DESCRIBE users;
users: {id:int, username:chararray, created_at:chararray, trackings:int}

ILLUSTRATE users;
----------------------------------------------------------------------
| users   | id: int | username:chararray | created_at | trackings:int |
----------------------------------------------------------------------
|         | 18      | Joe                | 10/10/13   | 1000          |
|         | 20      | Elise              | 10/10/14   | 2300          |
----------------------------------------------------------------------

Automating Elastic MapReduce (Pig robots)

Once you are happy with your script you’ll want to automate all of this. I currently do this by having a cron task which at regular intervals uses the elastic-mapreduce-ruby lib to fire up a elastic map reduce job and run it with the pig script to execute.

Its important to note that I store the pig scripts on S3 so its easy for elastic-mapreduce to find the scripts.

Follow the instructions to install elastic-mapreduce-ruby: https://github.com/tc/elastic-mapreduce-ruby

To avoid having to call elastic-mapreduce with 100s of arguments a colleague has written a little python wrapper to make it quick and easy to use: https://gist.github.com/2911006

You’ll need to configure where you’re elastic-mapreduce tool is installed AND where you want elastic map-reduce to log to on S3 (this means you can debug your elastic map reduce job if things go wrong!).

Now all we need to do is pass the script the path to the pig script on S3.

./emrjob s3://songkick/lib/stats/pig/average_artist_trackings_per_active_user.pig

Testing with PigUnit (Simulating Pigs)

Pig scripts can still take a long time to run even with all that Hadoop magic. Thankfully there is a testing framework PigUnit.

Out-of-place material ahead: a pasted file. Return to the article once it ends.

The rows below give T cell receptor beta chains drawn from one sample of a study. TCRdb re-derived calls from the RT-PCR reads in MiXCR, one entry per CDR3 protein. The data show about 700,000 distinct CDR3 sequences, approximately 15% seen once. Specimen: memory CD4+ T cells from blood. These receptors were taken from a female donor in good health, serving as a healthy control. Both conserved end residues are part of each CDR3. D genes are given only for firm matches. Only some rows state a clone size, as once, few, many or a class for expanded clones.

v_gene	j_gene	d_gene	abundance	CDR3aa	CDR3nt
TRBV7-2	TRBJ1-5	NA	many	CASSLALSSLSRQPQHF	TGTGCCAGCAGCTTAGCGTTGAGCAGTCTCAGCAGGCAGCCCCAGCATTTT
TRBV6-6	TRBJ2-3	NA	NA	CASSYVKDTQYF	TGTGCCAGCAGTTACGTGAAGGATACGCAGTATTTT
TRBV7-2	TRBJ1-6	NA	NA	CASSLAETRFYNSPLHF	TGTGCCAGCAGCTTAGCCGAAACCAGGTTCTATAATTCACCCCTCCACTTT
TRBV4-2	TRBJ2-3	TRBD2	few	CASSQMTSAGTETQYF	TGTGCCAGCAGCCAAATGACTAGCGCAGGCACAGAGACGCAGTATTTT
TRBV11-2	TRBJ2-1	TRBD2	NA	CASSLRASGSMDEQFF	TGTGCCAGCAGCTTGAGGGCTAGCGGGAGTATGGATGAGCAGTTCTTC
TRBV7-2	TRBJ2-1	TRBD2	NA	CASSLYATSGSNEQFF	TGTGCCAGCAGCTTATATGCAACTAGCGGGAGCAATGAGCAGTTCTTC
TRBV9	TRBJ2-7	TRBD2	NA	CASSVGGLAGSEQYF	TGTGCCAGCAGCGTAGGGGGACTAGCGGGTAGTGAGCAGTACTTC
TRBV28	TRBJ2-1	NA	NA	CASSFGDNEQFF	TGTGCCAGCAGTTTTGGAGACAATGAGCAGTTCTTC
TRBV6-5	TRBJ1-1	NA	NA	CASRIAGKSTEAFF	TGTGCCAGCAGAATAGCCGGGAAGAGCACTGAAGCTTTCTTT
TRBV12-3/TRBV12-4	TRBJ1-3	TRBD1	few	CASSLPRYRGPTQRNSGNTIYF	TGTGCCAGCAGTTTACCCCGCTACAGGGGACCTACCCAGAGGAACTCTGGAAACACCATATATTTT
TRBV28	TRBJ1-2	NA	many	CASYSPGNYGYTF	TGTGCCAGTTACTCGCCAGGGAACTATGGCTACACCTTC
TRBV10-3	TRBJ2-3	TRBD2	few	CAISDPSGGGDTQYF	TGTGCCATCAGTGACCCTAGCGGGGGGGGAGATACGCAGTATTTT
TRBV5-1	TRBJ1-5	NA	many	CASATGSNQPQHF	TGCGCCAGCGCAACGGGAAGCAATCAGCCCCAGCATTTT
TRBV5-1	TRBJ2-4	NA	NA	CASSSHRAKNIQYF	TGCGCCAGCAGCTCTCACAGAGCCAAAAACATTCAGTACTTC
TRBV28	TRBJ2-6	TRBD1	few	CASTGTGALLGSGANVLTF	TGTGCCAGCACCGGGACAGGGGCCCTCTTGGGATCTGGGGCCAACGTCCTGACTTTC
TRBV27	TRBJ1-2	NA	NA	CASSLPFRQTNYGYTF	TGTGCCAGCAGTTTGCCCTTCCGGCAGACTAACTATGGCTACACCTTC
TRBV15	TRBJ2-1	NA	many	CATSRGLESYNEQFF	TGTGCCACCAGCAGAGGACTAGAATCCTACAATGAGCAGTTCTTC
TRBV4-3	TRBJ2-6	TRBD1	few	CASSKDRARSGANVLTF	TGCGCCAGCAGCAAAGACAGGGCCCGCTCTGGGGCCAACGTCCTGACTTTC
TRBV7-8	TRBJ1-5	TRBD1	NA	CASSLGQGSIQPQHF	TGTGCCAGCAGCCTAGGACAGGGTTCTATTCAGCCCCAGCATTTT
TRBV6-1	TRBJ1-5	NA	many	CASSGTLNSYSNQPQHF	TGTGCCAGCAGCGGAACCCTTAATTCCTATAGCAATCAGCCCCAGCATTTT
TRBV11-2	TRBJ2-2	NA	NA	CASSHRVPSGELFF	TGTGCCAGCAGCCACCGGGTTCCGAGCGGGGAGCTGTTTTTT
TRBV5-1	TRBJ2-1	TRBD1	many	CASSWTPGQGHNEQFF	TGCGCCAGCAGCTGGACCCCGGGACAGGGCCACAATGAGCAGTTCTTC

http://pig.apache.org/docs/r0.8.1/pigunit.html#Overview

Unfortunately this is where you have to step into writing Java. So I skipped it. Sshhh.

References

  1. Apache Pig official site: http://pig.apache.org

  2. Nearest Neighbours with Apache Pig and JRuby: http://thedatachef.blogspot.co.uk/2011/10/nearest-neighbors-with-apache-pig-and.html

  3. Helpers for messing with Elastic MapReduce in Ruby https://github.com/tc/elastic-mapreduce-ruby

  4. mysqltsvdump http://github.com/apeckham/mysqltsvdump/blob/master/mysqltsvdump.rb

Examples Alone Are Not a Specification

The Gherkin syntax used by Cucumber enforces that Feature files contain scenarios which are examples of the behaviour of a feature. However Gherkin has no constraints on if there is a specification present. Examples are great at helping us understand specifications but they are not specifications themselves.

What do we mean when we say specification?

definition: A detailed, exact statement of particulars

In a Gherkin feature the specification lives here:

Lets look at a real example:

A Feature with just Examples

A Cucumber example based on a feature (which I have modified) from the test library Rspec rspec-expectations:

Feature: be_within matcher
  Scenario: basic usage
  Given a file named "be_within_matcher_spec.rb" with:
  """
  describe 27.5 do
  it { should be_within(0.5).of(27.9) }
  it { should be_within(0.5).of(27.1) }
  it { should_not be_within(0.5).of(28) }
  it { should_not be_within(0.5).of(27) }